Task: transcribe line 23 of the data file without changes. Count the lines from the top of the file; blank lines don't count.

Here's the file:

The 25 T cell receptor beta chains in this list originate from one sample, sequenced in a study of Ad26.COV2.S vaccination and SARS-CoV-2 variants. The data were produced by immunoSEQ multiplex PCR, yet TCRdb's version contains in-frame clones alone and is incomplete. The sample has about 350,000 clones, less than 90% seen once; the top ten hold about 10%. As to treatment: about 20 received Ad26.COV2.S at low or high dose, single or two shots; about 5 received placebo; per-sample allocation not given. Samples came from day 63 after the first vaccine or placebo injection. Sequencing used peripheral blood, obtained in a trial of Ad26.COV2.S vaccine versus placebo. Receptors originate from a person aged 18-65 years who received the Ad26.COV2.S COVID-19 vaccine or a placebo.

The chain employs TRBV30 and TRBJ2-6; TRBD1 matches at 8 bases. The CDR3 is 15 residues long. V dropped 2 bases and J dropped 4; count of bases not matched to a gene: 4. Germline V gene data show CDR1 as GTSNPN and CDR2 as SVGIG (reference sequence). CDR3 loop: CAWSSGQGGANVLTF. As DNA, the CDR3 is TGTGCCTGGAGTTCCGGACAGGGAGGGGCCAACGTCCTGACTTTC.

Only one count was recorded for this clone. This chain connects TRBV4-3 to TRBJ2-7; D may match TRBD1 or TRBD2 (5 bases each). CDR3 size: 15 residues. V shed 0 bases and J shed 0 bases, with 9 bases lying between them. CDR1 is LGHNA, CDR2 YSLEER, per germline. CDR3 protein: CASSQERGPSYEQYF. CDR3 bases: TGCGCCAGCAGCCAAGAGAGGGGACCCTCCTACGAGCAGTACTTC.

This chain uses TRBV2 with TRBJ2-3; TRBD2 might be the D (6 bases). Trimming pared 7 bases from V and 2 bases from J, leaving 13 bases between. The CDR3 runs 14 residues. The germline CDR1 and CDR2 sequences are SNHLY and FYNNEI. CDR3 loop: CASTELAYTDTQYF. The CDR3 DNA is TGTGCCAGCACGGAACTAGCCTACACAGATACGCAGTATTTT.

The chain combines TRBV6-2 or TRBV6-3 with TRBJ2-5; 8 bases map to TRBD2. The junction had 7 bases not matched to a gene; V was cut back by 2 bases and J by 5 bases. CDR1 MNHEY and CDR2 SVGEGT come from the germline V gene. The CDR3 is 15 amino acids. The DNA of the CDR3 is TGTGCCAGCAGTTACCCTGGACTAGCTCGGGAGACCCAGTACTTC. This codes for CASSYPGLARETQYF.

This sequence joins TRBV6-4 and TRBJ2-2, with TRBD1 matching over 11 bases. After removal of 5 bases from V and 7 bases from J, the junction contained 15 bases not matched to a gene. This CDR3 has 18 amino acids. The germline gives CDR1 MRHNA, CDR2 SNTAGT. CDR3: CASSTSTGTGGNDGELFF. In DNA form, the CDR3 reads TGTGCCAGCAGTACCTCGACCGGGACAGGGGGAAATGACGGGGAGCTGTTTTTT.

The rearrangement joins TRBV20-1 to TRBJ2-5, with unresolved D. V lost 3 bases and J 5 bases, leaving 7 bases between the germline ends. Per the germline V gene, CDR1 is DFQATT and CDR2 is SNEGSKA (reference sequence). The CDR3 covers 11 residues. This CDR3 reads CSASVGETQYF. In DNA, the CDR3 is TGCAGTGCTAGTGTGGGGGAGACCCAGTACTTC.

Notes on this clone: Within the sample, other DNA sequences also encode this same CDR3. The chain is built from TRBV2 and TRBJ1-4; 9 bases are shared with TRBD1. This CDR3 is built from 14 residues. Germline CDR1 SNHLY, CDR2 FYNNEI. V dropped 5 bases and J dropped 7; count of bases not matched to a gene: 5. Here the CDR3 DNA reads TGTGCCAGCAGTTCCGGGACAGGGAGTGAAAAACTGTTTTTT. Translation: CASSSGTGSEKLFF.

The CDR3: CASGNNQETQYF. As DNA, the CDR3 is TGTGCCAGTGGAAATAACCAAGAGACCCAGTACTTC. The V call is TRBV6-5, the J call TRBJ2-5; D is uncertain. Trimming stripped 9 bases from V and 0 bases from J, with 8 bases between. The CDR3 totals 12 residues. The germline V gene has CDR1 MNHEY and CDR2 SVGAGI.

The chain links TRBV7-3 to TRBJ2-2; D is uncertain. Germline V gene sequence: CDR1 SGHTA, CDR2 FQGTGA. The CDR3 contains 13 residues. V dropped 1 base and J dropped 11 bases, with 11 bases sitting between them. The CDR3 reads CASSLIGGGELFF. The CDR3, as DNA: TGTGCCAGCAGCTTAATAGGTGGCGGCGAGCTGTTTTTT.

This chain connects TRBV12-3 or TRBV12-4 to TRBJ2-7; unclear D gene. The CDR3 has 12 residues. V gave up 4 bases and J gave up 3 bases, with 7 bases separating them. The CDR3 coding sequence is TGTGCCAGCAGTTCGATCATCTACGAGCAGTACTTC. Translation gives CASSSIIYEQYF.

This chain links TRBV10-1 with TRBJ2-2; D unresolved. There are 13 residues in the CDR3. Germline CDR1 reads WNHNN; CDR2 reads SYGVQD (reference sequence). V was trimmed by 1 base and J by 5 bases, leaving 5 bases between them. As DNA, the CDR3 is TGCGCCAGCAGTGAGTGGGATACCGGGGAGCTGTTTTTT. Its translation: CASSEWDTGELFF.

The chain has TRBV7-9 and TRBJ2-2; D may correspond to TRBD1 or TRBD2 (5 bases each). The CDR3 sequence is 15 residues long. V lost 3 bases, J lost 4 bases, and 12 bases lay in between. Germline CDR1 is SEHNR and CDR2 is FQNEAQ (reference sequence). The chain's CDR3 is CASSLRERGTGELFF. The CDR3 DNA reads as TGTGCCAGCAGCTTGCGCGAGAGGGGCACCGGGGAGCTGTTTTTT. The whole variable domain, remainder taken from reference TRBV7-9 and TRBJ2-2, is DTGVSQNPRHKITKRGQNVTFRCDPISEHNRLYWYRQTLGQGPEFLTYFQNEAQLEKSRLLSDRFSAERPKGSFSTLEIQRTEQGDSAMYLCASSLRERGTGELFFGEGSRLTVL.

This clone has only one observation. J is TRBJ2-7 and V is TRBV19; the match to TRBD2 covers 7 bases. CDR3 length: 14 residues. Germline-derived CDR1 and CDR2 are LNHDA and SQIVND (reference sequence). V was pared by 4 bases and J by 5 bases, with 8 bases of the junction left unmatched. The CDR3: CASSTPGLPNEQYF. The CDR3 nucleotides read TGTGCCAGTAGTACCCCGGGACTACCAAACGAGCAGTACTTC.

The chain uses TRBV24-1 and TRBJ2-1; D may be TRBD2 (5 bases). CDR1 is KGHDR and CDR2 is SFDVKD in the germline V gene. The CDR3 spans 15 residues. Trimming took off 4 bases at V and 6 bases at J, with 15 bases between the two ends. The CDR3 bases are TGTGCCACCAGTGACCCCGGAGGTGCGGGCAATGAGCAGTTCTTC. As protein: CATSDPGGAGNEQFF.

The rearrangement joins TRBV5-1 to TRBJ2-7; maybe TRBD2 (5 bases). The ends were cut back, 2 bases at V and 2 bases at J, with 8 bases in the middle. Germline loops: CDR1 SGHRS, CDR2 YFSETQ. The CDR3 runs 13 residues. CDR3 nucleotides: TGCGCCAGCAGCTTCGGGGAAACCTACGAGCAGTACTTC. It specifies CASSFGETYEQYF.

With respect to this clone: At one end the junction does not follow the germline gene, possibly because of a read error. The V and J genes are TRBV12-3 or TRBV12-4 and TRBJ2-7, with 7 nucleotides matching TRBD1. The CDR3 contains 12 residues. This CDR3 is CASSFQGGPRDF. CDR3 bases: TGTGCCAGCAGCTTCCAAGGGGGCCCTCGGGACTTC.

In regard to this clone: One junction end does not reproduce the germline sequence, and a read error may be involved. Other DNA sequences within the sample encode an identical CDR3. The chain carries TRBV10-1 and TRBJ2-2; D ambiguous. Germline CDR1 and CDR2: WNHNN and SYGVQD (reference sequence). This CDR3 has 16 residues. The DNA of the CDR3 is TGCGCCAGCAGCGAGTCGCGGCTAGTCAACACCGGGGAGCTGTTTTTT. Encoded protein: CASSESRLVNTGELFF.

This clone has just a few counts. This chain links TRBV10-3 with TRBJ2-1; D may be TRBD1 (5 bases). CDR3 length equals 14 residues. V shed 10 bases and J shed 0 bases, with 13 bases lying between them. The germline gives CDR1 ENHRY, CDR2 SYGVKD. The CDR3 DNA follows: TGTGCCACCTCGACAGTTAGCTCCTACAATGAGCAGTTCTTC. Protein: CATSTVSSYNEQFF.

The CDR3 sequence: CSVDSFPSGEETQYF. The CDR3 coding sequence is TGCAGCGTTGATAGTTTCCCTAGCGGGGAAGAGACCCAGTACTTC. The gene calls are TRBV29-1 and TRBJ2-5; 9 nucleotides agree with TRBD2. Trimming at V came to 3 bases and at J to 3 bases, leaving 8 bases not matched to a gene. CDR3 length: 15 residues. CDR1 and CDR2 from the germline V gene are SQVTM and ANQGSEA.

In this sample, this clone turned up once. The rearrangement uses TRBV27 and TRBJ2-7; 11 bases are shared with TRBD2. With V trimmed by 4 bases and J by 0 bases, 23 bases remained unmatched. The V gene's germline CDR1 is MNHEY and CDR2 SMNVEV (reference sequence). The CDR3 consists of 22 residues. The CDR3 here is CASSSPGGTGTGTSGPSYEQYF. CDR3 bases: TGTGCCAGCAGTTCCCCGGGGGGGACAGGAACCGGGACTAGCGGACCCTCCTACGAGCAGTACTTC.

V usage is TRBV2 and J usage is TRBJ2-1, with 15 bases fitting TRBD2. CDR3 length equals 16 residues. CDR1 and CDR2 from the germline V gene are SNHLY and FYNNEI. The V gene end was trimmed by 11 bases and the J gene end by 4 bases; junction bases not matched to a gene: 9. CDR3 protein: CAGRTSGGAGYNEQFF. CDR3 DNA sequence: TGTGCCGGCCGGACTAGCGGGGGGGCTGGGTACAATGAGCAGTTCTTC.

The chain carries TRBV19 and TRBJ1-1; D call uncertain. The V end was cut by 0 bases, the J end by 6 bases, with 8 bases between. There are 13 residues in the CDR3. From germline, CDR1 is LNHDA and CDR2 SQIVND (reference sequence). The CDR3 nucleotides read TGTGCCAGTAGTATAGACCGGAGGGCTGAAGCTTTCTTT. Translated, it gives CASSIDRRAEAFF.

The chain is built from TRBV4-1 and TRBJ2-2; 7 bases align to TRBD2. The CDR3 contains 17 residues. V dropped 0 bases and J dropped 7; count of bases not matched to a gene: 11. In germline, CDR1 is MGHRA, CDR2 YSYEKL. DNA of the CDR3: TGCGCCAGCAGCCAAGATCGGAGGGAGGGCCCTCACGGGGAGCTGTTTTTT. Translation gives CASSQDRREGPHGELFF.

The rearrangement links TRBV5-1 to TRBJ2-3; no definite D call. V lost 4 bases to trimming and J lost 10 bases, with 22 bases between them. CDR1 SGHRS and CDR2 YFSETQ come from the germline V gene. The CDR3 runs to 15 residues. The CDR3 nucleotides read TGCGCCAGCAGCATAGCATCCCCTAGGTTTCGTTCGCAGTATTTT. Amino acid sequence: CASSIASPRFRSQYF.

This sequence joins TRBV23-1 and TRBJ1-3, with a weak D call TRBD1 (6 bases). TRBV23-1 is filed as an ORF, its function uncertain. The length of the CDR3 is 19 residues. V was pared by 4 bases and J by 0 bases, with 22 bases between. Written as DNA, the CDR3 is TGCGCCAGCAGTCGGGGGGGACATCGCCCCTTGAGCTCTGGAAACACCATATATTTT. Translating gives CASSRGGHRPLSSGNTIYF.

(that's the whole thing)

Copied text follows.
The chain carries TRBV19 and TRBJ1-1; D call uncertain. The V end was cut by 0 bases, the J end by 6 bases, with 8 bases between. There are 13 residues in the CDR3. From germline, CDR1 is LNHDA and CDR2 SQIVND (reference sequence). The CDR3 nucleotides read TGTGCCAGTAGTATAGACCGGAGGGCTGAAGCTTTCTTT. Translated, it gives CASSIDRRAEAFF.